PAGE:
💡 Founder Spotlight: Soulaima Gourani
This week is Cloudflare's Founder Spotlight on Cloudflare TV, featuring dozens entrepreneurs from across the tech industry and beyond!
This session features Soulaima Gourani, Co-Founder & CEO of Happioh, a tech company backed by some of the most prominent Silicon Valley Angels.
She is a Danish/Morrocan immigrant living in Palo Alto.
Rewarded with the prestigious YGL, WEF Young Global Leader title, Thinkers50 Ideas into Practice Award 2019 & the “Thinkers50” Radar 2020 Award. “40 under 40 Europe”, “Nordic Thinkers 20”, Entrepreneur Of The Year® Judge, TED Mentor and UN Women Ambassador Advisor.
She is a Contributor to Forbes Leadership Channel and an author of several bestseller books. She has contributed to more than 14 books on how to get success in life, life design, and the “future of work.” One of her books sold more than 350.000 copies.
Motivational speaker at Big Speak with more than 2.000 international talks under her belt.
Executive Education from ISB, INCAE, Yale, Harvard and MBA from CBS.
Visit the Founder Spotlight hub to find the rest of these featured conversations — and tune in all week for more!
Well, hi everyone. My name is Alina Ha. I am a Customer Success Manager here at Cloudflare based in London and welcome to our third day of Founder Spotlight Week.
Founder Spotlight Week is where we're featuring human stories behind the diverse startup founders, their life experience and perspective, the origin of their success stories, or maybe not, you know, like just hearing all their struggles and real raw truth.
So today we have Soulaima Gourani from HappyO. Thank you so much for joining me today.
Good morning, Alina, or good evening, because you are in UK and I'm in California, but it's so nice to be here.
Thank you for the invitation. No, pleasure is all ours and we already had such a cool, you know, like conversation, but and when I was looking at your website, I was really fascinated.
What is your startup is about?
So can you tell us what the startup is about and, you know, some brief history?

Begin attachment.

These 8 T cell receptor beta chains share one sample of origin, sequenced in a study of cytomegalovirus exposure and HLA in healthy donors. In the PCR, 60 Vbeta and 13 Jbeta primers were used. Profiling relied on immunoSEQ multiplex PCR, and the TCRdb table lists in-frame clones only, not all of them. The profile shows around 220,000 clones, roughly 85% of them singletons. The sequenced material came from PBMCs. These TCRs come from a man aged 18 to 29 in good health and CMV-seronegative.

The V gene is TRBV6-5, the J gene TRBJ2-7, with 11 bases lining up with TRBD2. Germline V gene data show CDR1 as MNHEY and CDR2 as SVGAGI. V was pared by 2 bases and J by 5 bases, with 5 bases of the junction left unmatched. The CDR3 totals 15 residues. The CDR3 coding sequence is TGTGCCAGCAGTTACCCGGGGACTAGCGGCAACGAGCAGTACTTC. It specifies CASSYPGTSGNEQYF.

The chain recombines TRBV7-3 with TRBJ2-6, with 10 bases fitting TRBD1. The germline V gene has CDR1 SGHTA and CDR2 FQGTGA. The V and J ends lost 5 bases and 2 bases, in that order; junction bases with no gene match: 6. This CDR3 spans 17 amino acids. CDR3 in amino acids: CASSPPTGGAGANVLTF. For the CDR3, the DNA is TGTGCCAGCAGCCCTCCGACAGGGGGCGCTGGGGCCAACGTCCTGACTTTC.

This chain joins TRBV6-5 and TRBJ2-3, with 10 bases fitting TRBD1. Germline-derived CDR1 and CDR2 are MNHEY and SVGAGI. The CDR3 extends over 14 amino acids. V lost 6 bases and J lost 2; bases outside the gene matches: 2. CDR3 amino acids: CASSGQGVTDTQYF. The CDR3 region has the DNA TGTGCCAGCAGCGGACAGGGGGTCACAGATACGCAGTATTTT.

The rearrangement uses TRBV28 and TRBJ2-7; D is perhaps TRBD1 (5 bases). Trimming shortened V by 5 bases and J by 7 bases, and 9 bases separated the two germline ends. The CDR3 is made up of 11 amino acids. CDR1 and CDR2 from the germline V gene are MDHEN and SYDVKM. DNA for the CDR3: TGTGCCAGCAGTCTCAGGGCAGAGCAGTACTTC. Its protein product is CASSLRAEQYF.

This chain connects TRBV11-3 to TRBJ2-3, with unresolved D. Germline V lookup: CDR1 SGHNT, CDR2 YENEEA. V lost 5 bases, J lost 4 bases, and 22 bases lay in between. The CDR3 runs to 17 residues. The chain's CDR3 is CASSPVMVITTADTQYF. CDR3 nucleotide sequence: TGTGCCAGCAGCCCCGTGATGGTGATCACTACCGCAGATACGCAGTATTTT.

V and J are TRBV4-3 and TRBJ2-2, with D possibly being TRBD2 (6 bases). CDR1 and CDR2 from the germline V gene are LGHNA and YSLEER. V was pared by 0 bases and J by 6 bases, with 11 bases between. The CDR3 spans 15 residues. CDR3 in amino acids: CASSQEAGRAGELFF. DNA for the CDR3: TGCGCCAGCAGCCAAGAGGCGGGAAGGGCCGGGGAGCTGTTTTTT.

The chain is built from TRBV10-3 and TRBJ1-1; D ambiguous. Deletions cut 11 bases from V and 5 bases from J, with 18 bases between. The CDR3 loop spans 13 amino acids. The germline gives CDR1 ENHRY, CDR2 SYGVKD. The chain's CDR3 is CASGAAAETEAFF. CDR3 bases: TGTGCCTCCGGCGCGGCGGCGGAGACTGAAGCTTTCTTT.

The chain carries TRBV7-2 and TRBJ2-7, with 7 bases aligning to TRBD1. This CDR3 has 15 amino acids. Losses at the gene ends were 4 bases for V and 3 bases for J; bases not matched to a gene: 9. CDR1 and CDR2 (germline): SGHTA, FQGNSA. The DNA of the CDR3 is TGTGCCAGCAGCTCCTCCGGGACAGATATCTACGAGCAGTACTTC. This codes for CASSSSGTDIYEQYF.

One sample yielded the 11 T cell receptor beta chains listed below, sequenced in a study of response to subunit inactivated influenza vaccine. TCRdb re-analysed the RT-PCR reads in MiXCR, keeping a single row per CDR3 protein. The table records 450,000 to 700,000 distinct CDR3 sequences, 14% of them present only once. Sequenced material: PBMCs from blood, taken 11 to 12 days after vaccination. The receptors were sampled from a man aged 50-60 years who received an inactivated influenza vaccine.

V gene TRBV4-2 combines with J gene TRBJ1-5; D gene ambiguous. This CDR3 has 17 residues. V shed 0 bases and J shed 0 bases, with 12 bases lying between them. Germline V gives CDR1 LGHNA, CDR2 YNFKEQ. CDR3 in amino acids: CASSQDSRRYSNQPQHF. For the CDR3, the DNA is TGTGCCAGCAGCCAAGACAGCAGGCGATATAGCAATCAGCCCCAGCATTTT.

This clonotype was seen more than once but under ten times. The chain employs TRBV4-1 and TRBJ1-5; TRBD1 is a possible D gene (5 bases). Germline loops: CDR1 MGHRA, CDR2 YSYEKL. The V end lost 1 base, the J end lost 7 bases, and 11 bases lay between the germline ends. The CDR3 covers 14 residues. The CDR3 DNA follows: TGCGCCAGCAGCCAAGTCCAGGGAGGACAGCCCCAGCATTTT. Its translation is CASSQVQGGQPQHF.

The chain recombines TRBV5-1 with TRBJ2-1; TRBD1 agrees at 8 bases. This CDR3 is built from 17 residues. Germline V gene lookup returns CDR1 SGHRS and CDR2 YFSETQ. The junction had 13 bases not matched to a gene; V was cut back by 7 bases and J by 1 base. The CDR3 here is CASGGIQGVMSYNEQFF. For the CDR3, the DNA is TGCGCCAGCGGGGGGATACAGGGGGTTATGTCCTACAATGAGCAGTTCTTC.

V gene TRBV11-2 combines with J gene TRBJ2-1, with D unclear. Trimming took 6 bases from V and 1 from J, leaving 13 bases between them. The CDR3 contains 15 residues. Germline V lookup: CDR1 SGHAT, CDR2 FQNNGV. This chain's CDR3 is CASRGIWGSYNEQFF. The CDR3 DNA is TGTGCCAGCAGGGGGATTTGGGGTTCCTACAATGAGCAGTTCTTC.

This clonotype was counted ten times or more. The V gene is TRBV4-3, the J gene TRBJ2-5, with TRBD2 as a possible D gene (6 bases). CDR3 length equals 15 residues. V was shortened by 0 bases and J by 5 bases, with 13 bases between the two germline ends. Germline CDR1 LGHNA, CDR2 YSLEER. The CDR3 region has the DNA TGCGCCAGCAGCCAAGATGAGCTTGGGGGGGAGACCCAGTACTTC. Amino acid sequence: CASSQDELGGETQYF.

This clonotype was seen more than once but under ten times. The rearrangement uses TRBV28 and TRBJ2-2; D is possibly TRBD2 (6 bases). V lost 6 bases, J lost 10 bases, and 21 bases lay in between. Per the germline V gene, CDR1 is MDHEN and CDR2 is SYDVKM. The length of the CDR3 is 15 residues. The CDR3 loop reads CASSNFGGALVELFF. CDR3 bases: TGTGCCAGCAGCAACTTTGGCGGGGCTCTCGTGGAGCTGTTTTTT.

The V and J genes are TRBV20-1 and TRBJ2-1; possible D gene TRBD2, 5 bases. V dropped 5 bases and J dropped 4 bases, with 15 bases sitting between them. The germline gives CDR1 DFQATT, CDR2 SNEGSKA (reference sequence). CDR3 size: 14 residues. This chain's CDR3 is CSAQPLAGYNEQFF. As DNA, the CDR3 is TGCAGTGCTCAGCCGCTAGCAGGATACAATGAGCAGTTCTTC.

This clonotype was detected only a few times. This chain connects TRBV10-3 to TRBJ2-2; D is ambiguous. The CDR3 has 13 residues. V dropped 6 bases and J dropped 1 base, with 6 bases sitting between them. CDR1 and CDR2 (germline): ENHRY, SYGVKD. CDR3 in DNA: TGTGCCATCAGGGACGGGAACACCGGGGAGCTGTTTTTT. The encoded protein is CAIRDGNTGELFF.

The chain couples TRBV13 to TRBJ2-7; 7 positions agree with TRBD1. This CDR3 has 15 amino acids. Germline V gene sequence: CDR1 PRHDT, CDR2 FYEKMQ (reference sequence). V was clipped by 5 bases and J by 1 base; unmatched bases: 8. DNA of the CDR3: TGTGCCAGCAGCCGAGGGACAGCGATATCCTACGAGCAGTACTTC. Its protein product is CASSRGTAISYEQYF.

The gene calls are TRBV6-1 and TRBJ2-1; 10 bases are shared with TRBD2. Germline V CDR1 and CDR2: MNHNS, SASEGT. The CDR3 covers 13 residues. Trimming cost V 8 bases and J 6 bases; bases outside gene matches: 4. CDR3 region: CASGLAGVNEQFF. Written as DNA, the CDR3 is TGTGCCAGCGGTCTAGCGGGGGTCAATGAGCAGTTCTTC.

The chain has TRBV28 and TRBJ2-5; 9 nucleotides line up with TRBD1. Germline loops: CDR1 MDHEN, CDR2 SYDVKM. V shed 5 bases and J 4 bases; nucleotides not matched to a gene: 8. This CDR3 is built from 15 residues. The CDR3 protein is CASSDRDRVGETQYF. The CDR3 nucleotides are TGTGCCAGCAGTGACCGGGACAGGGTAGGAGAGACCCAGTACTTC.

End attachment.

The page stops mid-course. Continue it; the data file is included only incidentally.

Absolutely. Yes. So I'm the co-founder and CEO of a company called HappyO.
I'm partly Moroccan and Danish and I grew up in Denmark and they're all so happy, as you know, and in average a Dane work 30, 37 hours a week.
I moved to US.
I realized that Americans, actually most, you know, people around the world work much more and I was intrigued to find out what I could do.
How could I help people get a better work-life balance?
And so I got together with a great team.
Our CTO has previous experience in building SaaS software and we got together and we discussed what can be done.
And so we came up with this little piece of software that is called HappyO and it actually captures all decisions that are being made in meetings and all the action items that people agree on.
And that actually free ups up to four hours for you weekly, because let's be honest, when you meet in meetings and you make decisions and, you know, you discuss things, we either forget what we decided, we circle back, we email, we call, we catch up.
And I've always been really fascinated about optimization and supply chain optimization and, you know, workflows and I'm a bit of a nerd.
So we have developed this software that is actually directly integrated to your Microsoft, your favorite software.
So you could say that we are freeing up people's time by taking off the workload of decisions and action item distribution.
It's just a little piece of it, but that's what we do.
This is so much cooler than I thought.
Thank you. But you know, the thing is, I like to be professional. I like to be viewed as someone who is on top of things.
I like to be able to remember people, names, what we decided.
I like to be professional, but I also have to admit that I'm in a lot of meetings.
I work globally. I forget things. I have long days.
And then sometimes I have to wing it. You know, I don't want that. And software can actually free up your time, you know, reduce the cognitive overload and why not have that piece of software?
So yeah, we decided to build it and it's really, really cool.
We just got, you know, passed. We just got through two huge security audits.
You might like that. For a company with 400,000 users and one with 10,000 users.
And I should say we focus on very large enterprises. It's not a consumer product.